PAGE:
Are you ready to reduce the amount of food waste created by your organization? The first step to driving effective change is getting a clear understanding of the problem, and that begins with the collection of food waste data.
According to the USDA, between 30% to 40% of the food supply is wasted, amounting to approximately 133 billion pounds and $161 billion worth of food waste by 2010 levels. However, this dated data provides a hint at the challenge with food waste reduction efforts. Without specific, timely data on the amounts and types of food being wasted, it’s difficult to understand if efforts to reduce waste are actually effective.
“Everybody thinks they don’t waste food,” said Clementine O’Connor, Sustainable Food Systems Programme Officer at the United Nations Environment Programme. “Food waste data helps governments understand the scale of the problem at home, and make the case for action.” Data can also help companies drive improvement in how they purchase, produce and serve food.
Challenges in collecting food waste data
Data is critical for driving measurable improvement in food waste reduction efforts, but it has been challenging to collect food waste data in the past. Many organizations have relied on tools like the Environmental Protection Agency’s Food Waste Assessment Guidebook. The guidance demonstrates how to conduct a baseline assessment, creating what it calls a “snapshot in time” of food waste. However, this relies on manual methods that are often impractical for collecting data over a long stretch of time. In addition, a “snapshot” of food waste provides limited data for driving long-term action. After all, a lot can change in a short time when it comes to consumer preferences.
Organizations can gain far clearer insight into their food waste situation with regular tracking achieved using data-driven technology. Emerging technology allows food production organizations to collect data consistently, allowing for analysis of ongoing trends over time.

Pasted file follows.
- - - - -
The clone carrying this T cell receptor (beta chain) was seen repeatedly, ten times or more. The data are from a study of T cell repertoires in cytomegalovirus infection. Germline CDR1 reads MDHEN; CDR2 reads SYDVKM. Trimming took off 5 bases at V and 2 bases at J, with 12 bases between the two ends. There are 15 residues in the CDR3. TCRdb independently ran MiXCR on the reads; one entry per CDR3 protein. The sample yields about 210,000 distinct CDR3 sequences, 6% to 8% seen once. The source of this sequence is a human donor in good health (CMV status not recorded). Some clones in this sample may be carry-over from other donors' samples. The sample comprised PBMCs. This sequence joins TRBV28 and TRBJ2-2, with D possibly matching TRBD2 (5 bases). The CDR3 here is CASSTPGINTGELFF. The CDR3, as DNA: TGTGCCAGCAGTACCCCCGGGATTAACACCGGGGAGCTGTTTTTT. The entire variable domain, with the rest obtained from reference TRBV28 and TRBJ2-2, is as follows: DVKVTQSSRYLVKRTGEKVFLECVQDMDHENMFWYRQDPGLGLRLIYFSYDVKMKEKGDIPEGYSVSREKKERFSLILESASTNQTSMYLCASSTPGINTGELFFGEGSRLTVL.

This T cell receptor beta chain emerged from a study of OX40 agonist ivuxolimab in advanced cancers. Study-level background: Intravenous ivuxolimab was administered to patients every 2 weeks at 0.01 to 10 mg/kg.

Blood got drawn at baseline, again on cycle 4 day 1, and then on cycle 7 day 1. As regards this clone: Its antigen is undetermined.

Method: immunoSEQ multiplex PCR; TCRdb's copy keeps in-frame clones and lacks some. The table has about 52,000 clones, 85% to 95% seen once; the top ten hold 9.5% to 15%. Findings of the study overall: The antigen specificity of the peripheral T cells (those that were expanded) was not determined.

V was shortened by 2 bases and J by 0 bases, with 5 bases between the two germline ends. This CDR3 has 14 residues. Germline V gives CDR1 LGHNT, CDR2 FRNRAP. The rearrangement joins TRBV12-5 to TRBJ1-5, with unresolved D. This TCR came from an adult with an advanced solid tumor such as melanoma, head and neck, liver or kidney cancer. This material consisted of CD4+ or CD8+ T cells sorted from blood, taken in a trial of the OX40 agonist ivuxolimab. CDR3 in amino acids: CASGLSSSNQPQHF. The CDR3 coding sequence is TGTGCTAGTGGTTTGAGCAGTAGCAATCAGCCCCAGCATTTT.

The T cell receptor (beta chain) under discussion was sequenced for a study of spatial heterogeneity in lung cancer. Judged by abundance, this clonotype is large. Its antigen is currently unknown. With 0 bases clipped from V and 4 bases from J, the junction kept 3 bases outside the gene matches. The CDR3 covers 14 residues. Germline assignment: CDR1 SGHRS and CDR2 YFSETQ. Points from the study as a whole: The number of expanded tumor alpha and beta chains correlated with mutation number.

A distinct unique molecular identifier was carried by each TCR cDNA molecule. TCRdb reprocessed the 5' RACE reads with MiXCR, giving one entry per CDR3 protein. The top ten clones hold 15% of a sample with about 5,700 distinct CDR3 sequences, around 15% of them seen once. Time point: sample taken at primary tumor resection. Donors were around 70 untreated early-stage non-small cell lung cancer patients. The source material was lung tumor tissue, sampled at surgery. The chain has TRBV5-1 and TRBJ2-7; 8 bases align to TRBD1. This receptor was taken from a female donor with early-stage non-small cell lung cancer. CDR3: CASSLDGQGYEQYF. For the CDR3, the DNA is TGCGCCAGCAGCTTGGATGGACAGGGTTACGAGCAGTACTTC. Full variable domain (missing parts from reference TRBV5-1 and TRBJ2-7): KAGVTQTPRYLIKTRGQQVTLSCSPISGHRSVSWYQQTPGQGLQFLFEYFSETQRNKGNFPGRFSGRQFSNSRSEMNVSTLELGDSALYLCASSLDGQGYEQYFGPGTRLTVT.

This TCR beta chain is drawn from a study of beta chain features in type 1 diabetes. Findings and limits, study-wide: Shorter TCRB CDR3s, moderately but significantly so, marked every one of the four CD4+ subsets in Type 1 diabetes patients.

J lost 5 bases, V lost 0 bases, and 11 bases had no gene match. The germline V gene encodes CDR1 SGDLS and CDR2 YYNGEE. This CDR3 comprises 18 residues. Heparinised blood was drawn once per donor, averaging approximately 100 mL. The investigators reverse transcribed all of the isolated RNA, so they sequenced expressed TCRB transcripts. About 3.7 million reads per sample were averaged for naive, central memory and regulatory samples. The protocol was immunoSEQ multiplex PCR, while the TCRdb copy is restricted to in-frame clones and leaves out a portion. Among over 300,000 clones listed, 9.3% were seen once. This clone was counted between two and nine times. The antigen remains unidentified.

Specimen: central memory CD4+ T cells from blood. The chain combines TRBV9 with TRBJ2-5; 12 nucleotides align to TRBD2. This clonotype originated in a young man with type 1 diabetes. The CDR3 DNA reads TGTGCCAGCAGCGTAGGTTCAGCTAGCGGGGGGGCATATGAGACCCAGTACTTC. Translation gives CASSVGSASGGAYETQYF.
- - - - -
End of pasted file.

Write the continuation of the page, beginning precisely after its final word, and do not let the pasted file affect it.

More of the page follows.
However, technology on its own can’t drive the change needed. IT professionals often find that transformation requires change to people, processes, and technology. As a result, technology solutions are most effective when they make processes easier for employees.
A simpler solution for tracking food waste
Ease of use is what makes LFC biodigesters a unique solution. This sealed equipment offers the dual ability to serve as an in-line food waste disposal solution while collecting data that can mitigate future waste.
The biodigesters come equipped with access to the LFC Cloud, a cloud-based data analytic program. The platform provides visibility into the organic waste stream of an organization. This is achieved using an NFC card reader that allows businesses to account for the types or sources of waste entering the biodigester. When using the NFC card reader, the administrator can denote that certain cards represent specific types of waste, different sources of the waste, or operators depositing food waste. The biodigester then displays the amount of waste based on the card that was used.
This data is all made available on the LFC Cloud, where users can view data numerically and graphically by the hour, day, week, month, and year. Users can easily create reports for stakeholders and identify trends over time. For example, by identifying recurring examples of a certain type of food waste, operators can adjust purchasing, saving costs while minimizing the potential for generating additional food waste.
Using food waste data to drive change
With clear data in hand, food service and production businesses can better identify what’s driving their food waste. If there are certain ingredients or dishes that are thrown away in larger amounts or at greater frequency than others, data can be used to optimize portion sizes or entire menus. This insight allows businesses to better adjust their inventory levels and more rapidly adapt to seasonal trends. With data around customer demand, organizations can also take steps to increase customer satisfaction.
Data also makes it easy for organizations to add goals around food waste to their sustainability reports. With technology-based tracking, it becomes easier to share goals and progress with employees, shareholders, and other stakeholders. This data can also be used in financial reporting, as many organizations find that investments in the reduction of food waste generate a rapid return as well as long-term savings.
In addition, large organizations can use data on food waste to standardize purchasing and operations across multiple sites, driving multi-campus operational efficiencies.
There are many ways that organizations can use their food waste data, but the first step is to get a clearer understanding of the problem. If you’re ready to learn more about how an LFC biodigester can help you mitigate your food waste, contact Power Knot today.